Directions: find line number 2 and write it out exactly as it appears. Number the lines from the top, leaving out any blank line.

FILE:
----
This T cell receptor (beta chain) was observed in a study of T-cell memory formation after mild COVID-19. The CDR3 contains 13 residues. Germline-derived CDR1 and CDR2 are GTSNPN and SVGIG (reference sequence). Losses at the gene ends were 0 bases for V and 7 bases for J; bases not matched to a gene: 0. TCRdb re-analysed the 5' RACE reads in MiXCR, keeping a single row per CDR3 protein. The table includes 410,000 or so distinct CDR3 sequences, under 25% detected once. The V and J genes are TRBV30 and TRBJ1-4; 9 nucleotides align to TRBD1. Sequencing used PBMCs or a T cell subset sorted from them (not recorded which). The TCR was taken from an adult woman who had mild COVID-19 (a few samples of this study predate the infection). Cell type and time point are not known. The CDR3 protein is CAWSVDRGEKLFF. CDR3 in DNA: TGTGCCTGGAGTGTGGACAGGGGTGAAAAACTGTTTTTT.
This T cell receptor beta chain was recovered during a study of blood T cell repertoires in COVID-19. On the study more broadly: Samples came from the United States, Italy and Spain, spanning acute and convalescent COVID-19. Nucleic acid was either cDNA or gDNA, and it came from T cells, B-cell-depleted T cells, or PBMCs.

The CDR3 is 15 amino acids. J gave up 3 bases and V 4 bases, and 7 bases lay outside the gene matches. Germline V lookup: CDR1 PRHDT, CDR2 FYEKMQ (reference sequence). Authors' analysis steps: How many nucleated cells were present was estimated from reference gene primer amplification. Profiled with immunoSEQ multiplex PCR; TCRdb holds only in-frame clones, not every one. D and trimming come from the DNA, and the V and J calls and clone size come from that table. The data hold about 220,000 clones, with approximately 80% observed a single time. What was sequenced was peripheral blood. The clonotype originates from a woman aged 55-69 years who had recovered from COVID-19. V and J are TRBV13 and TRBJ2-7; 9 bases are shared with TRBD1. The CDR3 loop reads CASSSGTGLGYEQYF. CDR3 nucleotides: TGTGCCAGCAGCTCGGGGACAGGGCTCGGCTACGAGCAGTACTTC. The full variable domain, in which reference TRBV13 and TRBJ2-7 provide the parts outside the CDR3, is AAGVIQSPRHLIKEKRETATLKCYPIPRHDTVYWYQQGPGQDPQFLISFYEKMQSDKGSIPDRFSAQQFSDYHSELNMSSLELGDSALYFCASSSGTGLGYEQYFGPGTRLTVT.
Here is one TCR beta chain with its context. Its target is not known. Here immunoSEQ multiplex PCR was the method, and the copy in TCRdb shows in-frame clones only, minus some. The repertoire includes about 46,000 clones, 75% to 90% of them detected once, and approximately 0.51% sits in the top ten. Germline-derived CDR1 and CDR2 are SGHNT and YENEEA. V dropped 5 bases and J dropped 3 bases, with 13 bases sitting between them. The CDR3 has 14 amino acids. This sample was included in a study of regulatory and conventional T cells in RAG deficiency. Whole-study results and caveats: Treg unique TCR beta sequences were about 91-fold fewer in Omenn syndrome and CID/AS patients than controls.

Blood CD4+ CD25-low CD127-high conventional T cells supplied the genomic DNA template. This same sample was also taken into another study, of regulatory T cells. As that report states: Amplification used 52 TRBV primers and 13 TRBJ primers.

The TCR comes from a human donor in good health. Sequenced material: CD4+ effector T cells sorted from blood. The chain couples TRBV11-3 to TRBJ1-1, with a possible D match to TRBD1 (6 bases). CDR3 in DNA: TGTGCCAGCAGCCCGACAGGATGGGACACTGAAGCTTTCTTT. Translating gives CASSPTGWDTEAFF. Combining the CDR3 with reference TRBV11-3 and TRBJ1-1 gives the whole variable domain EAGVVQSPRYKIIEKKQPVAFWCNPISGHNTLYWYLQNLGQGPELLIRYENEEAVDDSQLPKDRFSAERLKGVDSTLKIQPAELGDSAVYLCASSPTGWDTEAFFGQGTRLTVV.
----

This T cell receptor beta chain was recovered during a study of blood T cell repertoires in COVID-19. On the study more broadly: Samples came from the United States, Italy and Spain, spanning acute and convalescent COVID-19. Nucleic acid was either cDNA or gDNA, and it came from T cells, B-cell-depleted T cells, or PBMCs.